HDL: Fact, fiction, or function? HDL cholesterol and cardiovascular risk

Marc P Allard-Ratick, Bryan R Kindya, Jay Khambhati, Marc C Engels, Pratik B Sandesara, Robert S Rosenson, Laurence S Sperling
European Journal of Preventive Cardiology 2021 April 10, 28 (2): 166-173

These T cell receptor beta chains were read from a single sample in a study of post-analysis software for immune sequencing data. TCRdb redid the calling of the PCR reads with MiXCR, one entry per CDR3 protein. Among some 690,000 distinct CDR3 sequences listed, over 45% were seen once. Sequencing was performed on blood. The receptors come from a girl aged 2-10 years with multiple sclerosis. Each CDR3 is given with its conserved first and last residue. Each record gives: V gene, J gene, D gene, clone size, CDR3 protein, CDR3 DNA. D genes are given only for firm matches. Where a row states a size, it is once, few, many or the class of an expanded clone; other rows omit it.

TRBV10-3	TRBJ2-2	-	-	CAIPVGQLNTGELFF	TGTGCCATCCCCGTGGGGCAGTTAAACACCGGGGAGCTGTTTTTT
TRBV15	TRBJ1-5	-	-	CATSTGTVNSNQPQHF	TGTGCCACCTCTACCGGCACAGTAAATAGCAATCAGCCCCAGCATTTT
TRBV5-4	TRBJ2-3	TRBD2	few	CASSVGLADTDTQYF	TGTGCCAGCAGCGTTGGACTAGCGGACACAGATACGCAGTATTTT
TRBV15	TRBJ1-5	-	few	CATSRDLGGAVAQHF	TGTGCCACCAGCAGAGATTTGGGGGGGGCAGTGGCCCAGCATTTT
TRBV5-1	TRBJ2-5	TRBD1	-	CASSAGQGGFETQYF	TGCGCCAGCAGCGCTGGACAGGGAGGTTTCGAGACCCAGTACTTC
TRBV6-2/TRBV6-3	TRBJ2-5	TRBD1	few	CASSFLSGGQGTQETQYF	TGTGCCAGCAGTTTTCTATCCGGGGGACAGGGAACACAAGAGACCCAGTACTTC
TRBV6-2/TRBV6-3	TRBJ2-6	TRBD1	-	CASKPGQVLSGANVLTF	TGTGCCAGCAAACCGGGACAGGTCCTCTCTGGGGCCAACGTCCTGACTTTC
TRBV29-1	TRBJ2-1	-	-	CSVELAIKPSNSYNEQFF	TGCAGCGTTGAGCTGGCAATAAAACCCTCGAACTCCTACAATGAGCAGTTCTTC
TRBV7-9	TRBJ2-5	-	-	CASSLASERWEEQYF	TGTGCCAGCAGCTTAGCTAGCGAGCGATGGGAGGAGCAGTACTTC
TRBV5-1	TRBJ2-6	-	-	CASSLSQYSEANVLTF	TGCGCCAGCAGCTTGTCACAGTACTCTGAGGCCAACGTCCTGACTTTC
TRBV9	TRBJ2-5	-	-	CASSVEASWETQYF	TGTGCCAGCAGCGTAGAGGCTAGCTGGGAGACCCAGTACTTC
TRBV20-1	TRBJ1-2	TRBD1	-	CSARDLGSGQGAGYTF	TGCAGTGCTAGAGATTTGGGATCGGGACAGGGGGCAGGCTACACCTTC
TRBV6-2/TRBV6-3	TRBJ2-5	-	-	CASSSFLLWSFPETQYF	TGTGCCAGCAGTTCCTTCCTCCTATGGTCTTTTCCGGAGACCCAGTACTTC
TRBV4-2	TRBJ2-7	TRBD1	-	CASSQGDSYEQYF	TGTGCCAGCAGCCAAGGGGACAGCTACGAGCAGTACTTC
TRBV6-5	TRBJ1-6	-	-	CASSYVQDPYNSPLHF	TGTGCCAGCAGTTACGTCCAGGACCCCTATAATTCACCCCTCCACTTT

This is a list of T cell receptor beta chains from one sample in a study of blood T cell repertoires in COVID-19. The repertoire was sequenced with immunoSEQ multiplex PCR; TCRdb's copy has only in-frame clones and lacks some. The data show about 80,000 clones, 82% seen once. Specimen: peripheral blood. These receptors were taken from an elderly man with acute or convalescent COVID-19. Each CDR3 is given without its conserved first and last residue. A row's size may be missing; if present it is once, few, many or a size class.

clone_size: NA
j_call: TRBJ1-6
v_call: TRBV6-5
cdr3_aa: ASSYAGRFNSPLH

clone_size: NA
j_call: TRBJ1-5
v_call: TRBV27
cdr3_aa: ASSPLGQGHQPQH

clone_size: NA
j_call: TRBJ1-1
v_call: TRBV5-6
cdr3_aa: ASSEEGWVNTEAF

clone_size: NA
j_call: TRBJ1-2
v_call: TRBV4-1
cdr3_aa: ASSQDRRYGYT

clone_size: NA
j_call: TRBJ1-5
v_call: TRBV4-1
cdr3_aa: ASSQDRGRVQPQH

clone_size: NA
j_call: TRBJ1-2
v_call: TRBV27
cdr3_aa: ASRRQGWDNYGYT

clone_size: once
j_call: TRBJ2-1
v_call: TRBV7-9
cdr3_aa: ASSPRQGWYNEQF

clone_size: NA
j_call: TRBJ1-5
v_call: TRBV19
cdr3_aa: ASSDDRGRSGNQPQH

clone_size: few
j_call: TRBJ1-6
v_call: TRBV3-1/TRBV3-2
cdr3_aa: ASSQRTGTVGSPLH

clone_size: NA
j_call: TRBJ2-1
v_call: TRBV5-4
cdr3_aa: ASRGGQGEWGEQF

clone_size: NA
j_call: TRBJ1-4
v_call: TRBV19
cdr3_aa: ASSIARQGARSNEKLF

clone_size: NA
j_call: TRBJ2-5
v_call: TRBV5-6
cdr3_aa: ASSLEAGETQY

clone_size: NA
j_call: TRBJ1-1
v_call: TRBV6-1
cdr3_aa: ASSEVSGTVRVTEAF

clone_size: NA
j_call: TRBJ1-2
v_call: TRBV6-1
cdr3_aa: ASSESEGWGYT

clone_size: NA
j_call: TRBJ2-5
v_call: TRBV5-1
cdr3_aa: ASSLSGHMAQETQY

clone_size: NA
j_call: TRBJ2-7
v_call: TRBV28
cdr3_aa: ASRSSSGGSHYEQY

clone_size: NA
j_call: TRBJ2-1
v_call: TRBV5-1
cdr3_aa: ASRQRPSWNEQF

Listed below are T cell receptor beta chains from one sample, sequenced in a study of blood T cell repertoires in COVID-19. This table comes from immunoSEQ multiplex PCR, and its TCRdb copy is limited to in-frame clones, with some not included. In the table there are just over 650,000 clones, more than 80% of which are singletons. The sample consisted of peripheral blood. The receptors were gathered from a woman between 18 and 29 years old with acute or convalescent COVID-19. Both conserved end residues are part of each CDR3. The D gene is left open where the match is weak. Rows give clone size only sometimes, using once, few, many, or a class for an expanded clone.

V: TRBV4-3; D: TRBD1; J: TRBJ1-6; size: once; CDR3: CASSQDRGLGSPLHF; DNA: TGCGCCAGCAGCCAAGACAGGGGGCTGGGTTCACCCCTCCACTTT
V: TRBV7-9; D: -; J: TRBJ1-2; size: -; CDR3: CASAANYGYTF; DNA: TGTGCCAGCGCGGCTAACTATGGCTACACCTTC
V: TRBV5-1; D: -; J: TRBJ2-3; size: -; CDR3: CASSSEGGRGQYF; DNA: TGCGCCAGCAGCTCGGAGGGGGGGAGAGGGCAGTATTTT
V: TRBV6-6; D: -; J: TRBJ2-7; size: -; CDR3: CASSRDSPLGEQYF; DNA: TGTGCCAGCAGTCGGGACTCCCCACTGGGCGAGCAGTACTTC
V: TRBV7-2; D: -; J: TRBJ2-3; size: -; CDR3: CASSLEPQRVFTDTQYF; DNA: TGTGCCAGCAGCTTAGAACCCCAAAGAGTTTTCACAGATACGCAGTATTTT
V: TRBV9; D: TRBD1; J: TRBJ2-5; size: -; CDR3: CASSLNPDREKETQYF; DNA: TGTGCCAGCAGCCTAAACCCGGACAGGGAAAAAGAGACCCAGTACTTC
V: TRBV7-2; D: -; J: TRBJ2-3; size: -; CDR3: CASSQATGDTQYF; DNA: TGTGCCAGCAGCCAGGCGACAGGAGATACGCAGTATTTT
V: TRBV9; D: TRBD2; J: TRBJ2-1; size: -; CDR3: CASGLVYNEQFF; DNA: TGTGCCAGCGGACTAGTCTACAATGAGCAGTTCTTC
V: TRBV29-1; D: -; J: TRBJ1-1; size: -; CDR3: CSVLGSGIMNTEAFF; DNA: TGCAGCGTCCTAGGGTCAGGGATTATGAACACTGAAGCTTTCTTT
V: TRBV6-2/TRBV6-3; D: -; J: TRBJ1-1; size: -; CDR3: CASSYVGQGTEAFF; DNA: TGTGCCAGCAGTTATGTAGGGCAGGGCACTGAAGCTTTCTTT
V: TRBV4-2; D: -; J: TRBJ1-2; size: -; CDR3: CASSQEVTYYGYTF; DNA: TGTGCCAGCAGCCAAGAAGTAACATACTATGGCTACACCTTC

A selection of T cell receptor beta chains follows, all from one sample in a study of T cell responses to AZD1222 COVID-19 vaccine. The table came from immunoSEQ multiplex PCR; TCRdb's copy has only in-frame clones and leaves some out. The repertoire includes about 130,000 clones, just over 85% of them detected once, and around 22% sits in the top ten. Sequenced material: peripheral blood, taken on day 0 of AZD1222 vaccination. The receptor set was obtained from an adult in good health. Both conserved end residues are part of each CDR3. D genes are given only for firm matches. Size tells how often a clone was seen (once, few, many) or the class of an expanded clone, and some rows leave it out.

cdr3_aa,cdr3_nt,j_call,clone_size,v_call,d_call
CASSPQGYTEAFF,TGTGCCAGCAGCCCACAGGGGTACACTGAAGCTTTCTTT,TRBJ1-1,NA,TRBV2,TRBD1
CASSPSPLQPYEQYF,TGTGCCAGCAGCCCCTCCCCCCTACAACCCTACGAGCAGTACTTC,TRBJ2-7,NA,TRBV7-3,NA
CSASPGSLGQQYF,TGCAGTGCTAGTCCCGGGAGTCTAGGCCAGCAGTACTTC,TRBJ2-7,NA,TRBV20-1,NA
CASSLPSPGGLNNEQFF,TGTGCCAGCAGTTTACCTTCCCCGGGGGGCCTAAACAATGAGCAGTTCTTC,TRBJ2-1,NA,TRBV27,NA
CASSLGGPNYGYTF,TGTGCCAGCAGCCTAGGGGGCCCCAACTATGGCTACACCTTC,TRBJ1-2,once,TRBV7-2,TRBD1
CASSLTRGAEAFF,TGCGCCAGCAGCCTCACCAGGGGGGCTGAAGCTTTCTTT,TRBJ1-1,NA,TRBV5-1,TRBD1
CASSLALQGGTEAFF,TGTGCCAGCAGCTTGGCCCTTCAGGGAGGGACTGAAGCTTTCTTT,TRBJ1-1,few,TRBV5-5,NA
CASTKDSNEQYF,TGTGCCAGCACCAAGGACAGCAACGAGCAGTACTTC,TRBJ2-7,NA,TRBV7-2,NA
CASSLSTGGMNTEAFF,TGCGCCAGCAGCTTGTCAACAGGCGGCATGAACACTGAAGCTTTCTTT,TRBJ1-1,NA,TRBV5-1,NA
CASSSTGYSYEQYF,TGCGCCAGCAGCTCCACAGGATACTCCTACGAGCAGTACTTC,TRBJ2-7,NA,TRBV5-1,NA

The measurement of high-density lipoprotein cholesterol is highly utilized by clinicians to help predict cardiovascular risk, but this measure is not causally associated with atherosclerotic cardiovascular disease events. The use of Mendelian randomization studies has led to a change in investigative attention from the high-density lipoprotein cholesterol concentration to its physiological functions. High-density lipoprotein plays key roles in important pathways related to the development of atherosclerotic disease including reverse cholesterol transport, oxidation and inflammation, and endothelial function as well as in other physiological systems including immune system modulation, cellular apoptosis, and endothelial progenitor cell homeostasis. The identification of dysfunctional high-density lipoprotein may better predict future cardiovascular events compared to numerical high-density lipoprotein cholesterol and aid in enhanced clinical risk stratification. The emergence of discrete physiological measurements of high-density lipoprotein, such as cholesterol efflux capacity and the high-density lipoprotein inflammatory index, may provide an opportunity for clinical application in the future. However, the validity of these measurements and their commercial availability remain barriers to a realistic transition to clinical medicine.

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